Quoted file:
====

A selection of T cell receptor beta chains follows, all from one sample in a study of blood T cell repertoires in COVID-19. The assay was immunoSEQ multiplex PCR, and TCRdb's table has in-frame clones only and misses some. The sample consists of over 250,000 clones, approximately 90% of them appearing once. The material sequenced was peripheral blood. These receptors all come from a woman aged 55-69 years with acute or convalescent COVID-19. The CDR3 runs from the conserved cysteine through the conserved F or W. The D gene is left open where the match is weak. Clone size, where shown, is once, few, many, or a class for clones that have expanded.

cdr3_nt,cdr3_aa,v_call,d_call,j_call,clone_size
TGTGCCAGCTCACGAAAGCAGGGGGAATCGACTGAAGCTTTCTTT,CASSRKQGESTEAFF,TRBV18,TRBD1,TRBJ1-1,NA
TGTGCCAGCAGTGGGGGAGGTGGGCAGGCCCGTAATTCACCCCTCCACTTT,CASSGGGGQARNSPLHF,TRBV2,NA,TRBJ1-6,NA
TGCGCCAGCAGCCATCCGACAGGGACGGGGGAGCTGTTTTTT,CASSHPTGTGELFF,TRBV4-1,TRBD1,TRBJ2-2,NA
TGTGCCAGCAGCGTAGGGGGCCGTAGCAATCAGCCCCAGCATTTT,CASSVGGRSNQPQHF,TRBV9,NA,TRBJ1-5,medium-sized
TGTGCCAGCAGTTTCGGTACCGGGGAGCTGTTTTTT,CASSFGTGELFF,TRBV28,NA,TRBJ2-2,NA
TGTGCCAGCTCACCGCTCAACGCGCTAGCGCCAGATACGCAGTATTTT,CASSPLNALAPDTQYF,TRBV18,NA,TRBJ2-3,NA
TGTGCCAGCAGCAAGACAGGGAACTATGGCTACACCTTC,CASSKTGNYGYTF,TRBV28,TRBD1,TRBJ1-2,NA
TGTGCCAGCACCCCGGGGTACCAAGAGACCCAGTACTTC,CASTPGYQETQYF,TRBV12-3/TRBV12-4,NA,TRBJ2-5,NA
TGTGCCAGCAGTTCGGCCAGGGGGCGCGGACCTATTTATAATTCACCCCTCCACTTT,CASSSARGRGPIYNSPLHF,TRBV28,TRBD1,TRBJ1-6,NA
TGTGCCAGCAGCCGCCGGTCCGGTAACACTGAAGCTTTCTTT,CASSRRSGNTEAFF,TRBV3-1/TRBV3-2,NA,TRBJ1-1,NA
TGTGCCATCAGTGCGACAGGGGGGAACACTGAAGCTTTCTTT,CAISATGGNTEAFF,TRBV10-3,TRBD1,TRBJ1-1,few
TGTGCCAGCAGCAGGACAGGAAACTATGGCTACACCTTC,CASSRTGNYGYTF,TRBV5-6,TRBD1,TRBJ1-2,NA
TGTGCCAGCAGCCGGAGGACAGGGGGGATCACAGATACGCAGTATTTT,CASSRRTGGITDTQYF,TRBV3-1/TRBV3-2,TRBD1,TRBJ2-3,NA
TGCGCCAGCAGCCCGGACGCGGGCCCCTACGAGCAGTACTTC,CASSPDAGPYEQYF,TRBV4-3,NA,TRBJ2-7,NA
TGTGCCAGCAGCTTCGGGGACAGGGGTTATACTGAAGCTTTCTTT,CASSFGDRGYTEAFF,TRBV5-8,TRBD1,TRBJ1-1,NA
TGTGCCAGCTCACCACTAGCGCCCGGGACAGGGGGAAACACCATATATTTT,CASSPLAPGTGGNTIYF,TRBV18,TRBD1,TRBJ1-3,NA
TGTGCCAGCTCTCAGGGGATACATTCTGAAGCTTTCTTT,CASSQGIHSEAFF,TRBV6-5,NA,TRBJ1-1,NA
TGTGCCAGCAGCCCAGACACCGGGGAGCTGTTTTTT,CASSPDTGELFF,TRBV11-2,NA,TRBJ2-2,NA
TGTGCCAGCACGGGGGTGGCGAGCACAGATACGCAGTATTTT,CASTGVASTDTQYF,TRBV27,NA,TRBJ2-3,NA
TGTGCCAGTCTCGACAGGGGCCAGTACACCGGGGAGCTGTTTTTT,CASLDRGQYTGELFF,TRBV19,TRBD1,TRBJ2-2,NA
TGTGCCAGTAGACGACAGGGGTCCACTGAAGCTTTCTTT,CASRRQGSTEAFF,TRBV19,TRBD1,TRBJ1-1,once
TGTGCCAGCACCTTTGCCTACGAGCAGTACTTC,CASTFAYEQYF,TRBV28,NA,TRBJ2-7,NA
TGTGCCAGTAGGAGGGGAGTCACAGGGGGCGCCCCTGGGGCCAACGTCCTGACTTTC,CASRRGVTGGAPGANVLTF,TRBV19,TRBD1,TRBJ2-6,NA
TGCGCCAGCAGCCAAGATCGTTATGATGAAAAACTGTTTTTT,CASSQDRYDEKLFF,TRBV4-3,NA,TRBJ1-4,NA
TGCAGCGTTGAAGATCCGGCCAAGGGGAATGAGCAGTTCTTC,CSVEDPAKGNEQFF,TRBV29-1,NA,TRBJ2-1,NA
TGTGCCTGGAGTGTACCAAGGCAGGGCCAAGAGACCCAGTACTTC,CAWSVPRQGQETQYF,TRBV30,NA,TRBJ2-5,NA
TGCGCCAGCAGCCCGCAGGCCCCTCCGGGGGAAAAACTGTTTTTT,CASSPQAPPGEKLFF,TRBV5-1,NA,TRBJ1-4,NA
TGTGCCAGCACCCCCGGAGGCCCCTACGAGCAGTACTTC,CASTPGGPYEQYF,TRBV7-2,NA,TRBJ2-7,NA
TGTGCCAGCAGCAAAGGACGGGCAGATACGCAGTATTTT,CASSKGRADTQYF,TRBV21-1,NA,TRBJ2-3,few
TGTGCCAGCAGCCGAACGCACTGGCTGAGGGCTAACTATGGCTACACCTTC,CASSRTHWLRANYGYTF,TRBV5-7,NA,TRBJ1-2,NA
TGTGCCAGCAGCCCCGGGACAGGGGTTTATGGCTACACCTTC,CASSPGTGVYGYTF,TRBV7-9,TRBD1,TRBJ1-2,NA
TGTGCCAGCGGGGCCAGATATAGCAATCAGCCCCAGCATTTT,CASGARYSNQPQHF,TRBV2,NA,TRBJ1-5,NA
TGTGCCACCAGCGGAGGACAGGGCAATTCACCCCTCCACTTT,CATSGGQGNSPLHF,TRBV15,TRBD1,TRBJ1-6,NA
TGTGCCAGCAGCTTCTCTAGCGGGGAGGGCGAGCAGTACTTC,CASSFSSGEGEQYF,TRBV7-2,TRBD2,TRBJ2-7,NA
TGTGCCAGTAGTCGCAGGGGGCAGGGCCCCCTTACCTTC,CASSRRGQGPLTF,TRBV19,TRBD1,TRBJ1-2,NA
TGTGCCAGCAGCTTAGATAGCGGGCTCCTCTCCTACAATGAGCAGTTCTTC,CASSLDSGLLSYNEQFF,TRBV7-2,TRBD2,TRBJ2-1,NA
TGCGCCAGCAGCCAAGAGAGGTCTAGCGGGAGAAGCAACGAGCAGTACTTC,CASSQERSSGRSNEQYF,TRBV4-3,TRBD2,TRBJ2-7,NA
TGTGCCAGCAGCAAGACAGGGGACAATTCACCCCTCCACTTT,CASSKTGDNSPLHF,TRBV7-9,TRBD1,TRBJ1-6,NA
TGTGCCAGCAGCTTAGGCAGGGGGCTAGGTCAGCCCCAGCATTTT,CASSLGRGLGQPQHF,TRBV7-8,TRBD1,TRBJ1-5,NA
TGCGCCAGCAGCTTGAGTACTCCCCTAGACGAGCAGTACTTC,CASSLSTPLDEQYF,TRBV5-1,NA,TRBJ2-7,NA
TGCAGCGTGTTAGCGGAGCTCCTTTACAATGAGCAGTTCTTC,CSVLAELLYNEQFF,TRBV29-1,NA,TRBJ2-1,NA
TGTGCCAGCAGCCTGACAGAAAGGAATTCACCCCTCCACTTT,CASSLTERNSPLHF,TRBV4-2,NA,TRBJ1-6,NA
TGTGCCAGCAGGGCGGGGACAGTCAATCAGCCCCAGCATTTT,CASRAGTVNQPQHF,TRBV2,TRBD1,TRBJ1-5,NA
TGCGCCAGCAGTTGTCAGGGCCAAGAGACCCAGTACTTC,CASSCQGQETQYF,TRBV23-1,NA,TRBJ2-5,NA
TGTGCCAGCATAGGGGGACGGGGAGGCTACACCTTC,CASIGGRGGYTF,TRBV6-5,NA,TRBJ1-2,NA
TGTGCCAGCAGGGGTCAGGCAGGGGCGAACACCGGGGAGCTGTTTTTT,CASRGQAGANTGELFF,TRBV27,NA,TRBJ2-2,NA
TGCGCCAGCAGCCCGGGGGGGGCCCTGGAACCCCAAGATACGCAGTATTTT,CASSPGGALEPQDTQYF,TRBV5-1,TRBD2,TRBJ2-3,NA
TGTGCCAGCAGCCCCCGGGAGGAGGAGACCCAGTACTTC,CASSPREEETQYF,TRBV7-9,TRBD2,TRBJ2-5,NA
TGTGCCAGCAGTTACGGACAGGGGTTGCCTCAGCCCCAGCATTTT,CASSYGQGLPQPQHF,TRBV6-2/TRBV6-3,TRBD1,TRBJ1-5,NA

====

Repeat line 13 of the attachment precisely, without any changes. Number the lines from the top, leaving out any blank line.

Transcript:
TGTGCCATCAGTGCGACAGGGGGGAACACTGAAGCTTTCTTT,CAISATGGNTEAFF,TRBV10-3,TRBD1,TRBJ1-1,few